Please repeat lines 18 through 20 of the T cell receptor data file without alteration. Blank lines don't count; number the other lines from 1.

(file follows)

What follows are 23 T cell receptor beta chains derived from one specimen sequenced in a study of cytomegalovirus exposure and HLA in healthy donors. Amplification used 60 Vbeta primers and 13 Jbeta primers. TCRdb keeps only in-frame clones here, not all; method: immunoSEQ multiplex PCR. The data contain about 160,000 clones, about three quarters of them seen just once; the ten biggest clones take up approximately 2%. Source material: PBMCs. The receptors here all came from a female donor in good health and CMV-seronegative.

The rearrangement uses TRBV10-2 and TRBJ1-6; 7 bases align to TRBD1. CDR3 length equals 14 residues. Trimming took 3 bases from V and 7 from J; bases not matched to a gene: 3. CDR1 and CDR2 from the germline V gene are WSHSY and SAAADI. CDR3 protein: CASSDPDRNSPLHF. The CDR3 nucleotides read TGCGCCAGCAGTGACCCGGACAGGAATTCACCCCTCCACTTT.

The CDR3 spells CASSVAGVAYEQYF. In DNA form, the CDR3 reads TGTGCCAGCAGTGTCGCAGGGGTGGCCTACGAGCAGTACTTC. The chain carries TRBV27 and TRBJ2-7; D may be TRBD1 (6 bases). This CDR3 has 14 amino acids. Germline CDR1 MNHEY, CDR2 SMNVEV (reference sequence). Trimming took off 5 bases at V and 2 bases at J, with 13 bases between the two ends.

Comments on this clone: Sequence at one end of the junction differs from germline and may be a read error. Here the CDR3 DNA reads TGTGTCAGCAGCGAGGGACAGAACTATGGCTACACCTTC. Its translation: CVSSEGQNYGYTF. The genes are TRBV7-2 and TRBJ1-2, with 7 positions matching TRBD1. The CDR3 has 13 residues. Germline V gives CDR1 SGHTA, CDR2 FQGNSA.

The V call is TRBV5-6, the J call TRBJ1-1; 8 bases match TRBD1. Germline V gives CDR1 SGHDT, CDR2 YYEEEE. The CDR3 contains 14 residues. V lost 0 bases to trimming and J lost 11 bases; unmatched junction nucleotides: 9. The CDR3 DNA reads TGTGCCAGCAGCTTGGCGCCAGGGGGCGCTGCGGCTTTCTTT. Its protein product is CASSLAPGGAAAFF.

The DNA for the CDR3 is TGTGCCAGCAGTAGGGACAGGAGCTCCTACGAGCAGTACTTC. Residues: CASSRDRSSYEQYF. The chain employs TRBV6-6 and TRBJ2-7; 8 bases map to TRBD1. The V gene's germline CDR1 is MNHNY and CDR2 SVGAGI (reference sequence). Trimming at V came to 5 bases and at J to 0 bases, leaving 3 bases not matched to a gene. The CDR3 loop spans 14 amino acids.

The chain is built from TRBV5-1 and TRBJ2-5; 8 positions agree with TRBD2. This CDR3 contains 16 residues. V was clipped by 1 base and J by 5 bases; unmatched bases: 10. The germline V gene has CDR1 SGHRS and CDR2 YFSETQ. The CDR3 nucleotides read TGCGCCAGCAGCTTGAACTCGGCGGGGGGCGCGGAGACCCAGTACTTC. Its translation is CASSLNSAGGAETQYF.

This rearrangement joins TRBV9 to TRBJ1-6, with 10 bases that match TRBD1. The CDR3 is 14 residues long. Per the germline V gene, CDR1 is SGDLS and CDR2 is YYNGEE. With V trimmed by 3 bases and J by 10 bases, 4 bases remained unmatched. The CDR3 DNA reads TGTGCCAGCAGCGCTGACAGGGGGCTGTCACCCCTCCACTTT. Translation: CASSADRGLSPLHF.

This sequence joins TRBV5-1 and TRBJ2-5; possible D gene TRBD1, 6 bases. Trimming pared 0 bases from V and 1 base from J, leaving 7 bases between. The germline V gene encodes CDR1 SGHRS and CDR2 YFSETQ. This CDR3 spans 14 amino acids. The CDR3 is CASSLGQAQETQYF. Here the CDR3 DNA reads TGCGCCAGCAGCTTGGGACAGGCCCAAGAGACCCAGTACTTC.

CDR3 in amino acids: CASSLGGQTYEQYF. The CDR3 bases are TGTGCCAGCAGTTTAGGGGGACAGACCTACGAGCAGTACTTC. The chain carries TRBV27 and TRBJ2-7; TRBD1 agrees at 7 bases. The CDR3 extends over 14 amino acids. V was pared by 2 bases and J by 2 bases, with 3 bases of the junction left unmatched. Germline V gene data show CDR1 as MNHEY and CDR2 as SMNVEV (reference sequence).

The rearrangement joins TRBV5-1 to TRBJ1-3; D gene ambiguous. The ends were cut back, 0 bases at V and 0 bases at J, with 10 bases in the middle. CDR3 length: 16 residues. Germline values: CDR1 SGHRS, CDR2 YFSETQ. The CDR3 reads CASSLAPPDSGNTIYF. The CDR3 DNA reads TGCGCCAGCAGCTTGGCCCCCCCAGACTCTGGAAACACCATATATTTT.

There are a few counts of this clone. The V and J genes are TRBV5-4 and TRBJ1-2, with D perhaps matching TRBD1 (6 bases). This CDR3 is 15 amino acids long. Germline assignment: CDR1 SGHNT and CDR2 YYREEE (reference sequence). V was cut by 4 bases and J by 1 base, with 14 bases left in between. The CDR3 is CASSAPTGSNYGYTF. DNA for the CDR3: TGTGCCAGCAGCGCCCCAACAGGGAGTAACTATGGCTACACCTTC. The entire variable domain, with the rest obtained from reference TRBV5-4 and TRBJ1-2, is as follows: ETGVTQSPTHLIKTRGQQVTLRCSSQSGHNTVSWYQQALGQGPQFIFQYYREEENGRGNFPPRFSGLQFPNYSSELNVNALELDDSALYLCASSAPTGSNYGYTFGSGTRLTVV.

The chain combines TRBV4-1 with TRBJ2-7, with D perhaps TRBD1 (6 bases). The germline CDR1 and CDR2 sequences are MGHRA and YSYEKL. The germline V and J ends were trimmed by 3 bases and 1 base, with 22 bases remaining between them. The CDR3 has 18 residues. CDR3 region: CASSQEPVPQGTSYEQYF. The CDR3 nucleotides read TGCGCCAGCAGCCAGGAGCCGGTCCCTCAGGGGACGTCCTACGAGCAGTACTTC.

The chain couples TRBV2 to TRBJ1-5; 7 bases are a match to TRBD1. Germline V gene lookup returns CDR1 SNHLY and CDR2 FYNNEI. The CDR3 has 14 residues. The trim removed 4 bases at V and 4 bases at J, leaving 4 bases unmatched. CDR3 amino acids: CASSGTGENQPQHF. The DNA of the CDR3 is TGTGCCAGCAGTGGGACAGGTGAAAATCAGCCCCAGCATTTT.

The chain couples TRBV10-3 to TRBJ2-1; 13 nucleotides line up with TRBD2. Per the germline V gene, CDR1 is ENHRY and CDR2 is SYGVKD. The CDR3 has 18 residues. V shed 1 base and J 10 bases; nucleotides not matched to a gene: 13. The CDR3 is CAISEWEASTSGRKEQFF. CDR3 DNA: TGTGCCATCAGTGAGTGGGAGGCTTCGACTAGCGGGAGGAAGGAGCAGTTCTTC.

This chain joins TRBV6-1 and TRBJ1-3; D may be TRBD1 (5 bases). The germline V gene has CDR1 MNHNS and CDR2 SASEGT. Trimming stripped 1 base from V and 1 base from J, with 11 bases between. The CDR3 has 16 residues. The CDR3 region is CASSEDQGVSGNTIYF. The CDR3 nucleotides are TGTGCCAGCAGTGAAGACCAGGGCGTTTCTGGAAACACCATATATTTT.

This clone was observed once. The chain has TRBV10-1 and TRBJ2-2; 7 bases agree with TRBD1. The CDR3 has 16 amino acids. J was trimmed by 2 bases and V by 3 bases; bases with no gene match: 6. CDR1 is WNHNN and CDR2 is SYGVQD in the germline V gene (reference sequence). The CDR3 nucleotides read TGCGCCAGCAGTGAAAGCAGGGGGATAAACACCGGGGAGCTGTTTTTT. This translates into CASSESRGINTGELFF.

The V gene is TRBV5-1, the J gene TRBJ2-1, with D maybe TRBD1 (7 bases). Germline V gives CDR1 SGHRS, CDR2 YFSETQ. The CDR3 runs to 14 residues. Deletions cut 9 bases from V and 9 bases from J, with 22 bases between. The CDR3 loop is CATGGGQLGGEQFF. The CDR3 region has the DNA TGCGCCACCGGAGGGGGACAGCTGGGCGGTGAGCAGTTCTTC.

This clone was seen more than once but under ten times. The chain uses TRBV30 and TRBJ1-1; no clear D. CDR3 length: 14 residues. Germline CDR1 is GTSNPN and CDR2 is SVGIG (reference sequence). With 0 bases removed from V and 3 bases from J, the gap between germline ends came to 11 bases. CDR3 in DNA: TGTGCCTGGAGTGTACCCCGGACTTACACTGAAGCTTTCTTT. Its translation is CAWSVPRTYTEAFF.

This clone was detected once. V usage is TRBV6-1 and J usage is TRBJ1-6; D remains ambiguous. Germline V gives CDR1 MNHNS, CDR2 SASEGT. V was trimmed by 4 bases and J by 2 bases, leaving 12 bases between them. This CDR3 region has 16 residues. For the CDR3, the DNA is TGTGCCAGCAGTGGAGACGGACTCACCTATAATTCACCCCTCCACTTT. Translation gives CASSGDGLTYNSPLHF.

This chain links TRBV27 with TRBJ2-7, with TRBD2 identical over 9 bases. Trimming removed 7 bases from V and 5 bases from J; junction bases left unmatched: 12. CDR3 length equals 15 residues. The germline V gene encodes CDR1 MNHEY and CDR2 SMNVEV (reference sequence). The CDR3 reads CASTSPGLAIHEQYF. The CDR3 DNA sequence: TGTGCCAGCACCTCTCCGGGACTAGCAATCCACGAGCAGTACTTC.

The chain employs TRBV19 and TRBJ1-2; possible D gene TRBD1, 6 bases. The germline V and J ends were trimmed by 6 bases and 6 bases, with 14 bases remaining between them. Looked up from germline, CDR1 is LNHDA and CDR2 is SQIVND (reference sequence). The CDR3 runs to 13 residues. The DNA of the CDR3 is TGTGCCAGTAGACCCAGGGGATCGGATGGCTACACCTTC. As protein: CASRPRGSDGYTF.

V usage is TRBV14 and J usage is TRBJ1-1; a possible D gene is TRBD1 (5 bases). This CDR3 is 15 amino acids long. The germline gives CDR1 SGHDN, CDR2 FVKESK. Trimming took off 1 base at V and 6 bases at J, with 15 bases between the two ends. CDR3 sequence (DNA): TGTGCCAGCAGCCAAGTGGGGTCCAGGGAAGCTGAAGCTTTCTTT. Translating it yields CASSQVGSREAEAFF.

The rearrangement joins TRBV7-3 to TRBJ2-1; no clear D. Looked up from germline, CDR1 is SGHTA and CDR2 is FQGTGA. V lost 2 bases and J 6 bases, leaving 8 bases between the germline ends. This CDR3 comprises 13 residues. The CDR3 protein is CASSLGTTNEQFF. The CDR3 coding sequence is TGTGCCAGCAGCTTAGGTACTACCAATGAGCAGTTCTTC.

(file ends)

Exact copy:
The V gene is TRBV5-1, the J gene TRBJ2-1, with D maybe TRBD1 (7 bases). Germline V gives CDR1 SGHRS, CDR2 YFSETQ. The CDR3 runs to 14 residues. Deletions cut 9 bases from V and 9 bases from J, with 22 bases between. The CDR3 loop is CATGGGQLGGEQFF. The CDR3 region has the DNA TGCGCCACCGGAGGGGGACAGCTGGGCGGTGAGCAGTTCTTC.

This clone was seen more than once but under ten times. The chain uses TRBV30 and TRBJ1-1; no clear D. CDR3 length: 14 residues. Germline CDR1 is GTSNPN and CDR2 is SVGIG (reference sequence). With 0 bases removed from V and 3 bases from J, the gap between germline ends came to 11 bases. CDR3 in DNA: TGTGCCTGGAGTGTACCCCGGACTTACACTGAAGCTTTCTTT. Its translation is CAWSVPRTYTEAFF.

This clone was detected once. V usage is TRBV6-1 and J usage is TRBJ1-6; D remains ambiguous. Germline V gives CDR1 MNHNS, CDR2 SASEGT. V was trimmed by 4 bases and J by 2 bases, leaving 12 bases between them. This CDR3 region has 16 residues. For the CDR3, the DNA is TGTGCCAGCAGTGGAGACGGACTCACCTATAATTCACCCCTCCACTTT. Translation gives CASSGDGLTYNSPLHF.